Monster by Walter Dean Myers
Review by Lauren
Source: copy from library; all opinions are my own
Official Summary: This New York Times bestselling novel and National Book
Award nominee from acclaimed author Walter Dean Myers tells the story of
Steve Harmon, a teenage boy in juvenile detention and on trial.
Presented as a screenplay of Steve’s own imagination, and peppered with
journal entries, the book shows how one single decision can change our
Fade In: Interior: Early Morning In Cell Block D, Manhattan Detention Center.
I feel like I have walked into the middle of a movie. Maybe I can make
my own movie. The film will be the story of my life. No, not my life,
but of this experience. I’ll call it what the lady prosecutor called me
Review: This was another book I chose to read for my young adult class. We were told to pick something by Walter Dean Myers, and I thought Monster looked quite good. This is a book that you could easily read in a day, or even a couple hours. It’s written as a screenplay, Steve imagining his current situation as a movie he could tell, as well as journal entries here and there. This style was interesting and it made the book unique, as well as allowing the novel to stay at a fast pace.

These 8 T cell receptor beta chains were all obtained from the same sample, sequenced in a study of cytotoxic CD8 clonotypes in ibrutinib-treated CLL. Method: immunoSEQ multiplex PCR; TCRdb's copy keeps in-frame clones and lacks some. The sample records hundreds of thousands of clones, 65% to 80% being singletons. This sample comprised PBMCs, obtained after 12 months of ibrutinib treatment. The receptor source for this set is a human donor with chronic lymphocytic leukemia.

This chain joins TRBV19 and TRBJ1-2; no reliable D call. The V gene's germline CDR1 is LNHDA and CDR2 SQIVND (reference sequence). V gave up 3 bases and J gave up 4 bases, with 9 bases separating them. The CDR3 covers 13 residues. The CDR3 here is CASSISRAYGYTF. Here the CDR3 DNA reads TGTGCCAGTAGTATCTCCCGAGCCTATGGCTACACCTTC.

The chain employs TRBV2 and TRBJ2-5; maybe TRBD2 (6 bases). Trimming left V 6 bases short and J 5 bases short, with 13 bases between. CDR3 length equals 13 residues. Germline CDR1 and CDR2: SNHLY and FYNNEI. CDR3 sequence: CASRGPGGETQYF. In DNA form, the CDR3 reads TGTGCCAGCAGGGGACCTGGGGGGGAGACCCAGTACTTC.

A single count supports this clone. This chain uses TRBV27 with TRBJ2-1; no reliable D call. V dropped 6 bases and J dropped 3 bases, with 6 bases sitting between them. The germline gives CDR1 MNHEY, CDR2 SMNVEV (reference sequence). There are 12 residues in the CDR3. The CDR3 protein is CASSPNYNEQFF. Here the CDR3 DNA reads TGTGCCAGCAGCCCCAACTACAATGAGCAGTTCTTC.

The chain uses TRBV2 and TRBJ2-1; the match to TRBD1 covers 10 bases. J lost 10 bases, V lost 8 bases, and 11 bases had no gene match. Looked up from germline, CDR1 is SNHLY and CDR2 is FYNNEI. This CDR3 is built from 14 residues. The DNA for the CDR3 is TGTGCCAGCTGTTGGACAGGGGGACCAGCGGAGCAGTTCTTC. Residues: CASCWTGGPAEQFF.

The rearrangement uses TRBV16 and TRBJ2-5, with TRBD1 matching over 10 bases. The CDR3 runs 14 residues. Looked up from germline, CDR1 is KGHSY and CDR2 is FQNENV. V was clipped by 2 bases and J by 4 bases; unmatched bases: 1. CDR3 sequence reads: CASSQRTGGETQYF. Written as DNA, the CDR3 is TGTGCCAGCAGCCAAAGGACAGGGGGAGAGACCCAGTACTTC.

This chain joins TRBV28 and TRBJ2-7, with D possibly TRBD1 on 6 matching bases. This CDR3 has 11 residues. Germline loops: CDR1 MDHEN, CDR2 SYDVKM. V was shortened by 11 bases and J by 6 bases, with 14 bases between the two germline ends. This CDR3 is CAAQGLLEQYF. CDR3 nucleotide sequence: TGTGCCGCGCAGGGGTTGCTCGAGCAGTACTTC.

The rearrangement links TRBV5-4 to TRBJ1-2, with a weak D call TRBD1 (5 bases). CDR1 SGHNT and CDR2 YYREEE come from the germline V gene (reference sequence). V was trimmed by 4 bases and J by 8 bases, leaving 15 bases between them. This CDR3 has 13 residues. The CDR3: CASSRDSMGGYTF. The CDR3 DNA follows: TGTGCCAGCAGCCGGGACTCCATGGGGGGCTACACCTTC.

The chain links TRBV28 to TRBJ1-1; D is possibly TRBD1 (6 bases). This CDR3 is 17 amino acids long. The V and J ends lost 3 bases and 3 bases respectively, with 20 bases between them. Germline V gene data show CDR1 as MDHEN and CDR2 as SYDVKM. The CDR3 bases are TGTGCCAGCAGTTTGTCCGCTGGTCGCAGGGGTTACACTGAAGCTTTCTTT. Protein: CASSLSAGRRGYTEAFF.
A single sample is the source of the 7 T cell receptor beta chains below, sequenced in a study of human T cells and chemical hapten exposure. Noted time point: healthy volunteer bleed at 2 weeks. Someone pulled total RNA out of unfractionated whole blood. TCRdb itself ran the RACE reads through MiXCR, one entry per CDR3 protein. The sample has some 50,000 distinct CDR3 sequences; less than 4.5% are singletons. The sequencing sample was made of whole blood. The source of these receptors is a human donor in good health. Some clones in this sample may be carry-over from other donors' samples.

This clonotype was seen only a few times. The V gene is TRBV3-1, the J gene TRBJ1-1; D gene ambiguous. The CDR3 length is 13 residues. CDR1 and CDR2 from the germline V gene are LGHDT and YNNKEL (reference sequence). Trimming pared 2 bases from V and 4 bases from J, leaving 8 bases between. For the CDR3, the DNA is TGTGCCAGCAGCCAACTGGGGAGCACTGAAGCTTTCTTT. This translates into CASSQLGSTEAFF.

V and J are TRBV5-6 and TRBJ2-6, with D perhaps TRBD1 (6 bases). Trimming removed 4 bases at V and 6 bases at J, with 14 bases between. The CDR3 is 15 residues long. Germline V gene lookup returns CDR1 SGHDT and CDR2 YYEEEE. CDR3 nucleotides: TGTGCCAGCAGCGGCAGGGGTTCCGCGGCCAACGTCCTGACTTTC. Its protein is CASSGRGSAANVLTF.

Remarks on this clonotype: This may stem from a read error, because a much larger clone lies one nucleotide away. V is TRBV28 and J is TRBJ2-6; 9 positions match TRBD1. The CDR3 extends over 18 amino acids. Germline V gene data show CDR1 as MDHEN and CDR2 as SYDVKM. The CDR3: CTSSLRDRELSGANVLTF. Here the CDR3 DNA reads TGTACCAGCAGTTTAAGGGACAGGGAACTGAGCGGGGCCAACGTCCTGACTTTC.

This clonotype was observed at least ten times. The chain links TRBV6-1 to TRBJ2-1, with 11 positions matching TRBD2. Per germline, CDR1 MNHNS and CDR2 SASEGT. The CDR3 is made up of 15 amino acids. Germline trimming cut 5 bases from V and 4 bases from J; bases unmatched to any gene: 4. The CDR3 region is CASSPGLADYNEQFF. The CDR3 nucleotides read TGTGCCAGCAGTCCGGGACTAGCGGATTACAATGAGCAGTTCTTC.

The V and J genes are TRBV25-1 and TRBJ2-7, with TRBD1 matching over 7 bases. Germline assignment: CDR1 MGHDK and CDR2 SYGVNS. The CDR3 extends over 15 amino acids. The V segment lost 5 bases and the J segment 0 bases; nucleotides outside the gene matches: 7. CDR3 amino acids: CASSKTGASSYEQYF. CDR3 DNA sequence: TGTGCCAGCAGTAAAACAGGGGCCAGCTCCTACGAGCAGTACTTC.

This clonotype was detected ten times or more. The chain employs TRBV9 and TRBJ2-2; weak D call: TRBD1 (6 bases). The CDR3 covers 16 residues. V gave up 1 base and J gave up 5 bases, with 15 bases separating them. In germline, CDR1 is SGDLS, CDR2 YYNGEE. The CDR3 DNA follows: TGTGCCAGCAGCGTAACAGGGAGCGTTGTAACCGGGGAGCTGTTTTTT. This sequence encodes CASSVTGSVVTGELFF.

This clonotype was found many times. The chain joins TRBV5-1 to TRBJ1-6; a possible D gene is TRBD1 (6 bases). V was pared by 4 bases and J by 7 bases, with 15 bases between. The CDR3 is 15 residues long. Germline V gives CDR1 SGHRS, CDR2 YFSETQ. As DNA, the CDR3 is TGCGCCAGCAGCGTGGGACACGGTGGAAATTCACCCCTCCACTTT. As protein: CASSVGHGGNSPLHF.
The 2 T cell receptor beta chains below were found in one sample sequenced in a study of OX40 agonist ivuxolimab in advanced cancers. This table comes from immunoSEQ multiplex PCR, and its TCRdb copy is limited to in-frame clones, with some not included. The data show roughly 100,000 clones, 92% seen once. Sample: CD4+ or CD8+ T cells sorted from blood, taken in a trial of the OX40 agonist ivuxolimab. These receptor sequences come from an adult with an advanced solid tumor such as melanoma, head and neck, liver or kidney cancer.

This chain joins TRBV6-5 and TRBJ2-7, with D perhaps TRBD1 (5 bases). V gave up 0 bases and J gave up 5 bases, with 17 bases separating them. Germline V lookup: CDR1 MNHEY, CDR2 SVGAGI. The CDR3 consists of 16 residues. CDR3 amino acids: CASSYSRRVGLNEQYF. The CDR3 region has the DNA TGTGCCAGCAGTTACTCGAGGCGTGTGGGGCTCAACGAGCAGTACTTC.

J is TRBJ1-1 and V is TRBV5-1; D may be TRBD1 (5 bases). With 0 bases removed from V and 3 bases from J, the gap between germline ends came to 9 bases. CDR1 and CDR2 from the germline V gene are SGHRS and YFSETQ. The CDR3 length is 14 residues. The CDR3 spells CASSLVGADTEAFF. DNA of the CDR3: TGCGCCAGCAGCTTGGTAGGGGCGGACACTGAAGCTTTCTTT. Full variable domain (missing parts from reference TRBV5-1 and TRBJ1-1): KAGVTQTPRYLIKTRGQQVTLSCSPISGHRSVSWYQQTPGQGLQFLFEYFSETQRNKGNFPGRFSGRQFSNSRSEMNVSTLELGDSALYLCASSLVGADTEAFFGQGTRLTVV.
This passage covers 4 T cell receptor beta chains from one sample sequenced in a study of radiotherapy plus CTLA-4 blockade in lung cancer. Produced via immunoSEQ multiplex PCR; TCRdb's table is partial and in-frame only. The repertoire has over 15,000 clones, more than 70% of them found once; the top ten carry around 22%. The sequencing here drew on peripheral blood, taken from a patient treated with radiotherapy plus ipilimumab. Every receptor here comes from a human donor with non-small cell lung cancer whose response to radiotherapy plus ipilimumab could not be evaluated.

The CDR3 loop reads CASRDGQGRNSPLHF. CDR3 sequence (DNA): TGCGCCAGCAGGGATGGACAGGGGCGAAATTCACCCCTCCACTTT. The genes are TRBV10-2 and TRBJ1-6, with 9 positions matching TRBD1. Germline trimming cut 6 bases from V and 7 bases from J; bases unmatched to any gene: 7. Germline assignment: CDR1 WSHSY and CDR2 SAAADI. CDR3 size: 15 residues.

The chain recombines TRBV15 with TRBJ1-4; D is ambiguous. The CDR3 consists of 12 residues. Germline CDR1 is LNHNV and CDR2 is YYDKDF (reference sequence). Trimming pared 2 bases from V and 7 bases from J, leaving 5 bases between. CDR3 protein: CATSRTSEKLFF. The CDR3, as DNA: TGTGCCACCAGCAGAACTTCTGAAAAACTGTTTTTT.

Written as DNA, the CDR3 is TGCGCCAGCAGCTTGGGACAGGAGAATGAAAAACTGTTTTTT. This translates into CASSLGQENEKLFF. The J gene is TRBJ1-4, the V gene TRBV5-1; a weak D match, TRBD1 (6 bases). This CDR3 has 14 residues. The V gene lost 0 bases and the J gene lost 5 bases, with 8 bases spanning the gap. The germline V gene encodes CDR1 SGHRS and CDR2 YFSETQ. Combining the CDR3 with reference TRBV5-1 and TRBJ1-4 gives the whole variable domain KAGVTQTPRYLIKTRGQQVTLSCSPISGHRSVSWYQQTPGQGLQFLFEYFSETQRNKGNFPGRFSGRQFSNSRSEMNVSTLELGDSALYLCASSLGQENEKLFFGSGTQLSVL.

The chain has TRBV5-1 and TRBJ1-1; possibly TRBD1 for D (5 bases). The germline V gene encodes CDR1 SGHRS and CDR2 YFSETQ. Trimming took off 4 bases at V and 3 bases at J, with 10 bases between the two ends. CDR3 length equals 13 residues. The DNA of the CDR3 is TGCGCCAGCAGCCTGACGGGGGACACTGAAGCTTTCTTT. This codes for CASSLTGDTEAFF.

Steve Harmon is a teenage boy who is now on trial for his life, along with another man, for being involved in a robbery where the owner was shot and killed by his own gun. Steve was supposedly the one who scoped out the store beforehand to make sure it was empty of customers before two other men robbed the place (one of which is James King, also on trial). It’s fascinating to see how the justice system works and how the prosecution is willing to make deals with criminals and other people who admitted involvement in this crime in order to make sure someone is put in jail for the death of this store owner.
As readers, it’s easy to feel sorry for Steve. You can see a young boy getting involved with the wrong crowd and finding himself in jail. It’s easy to imagine, but Monster doesn’t provide all the answers. You do get a verdict in the end, but a lot is still left in the air as to what you think about these characters. Definitely worth reading, and I could see a lot of reluctant readers enjoying this one.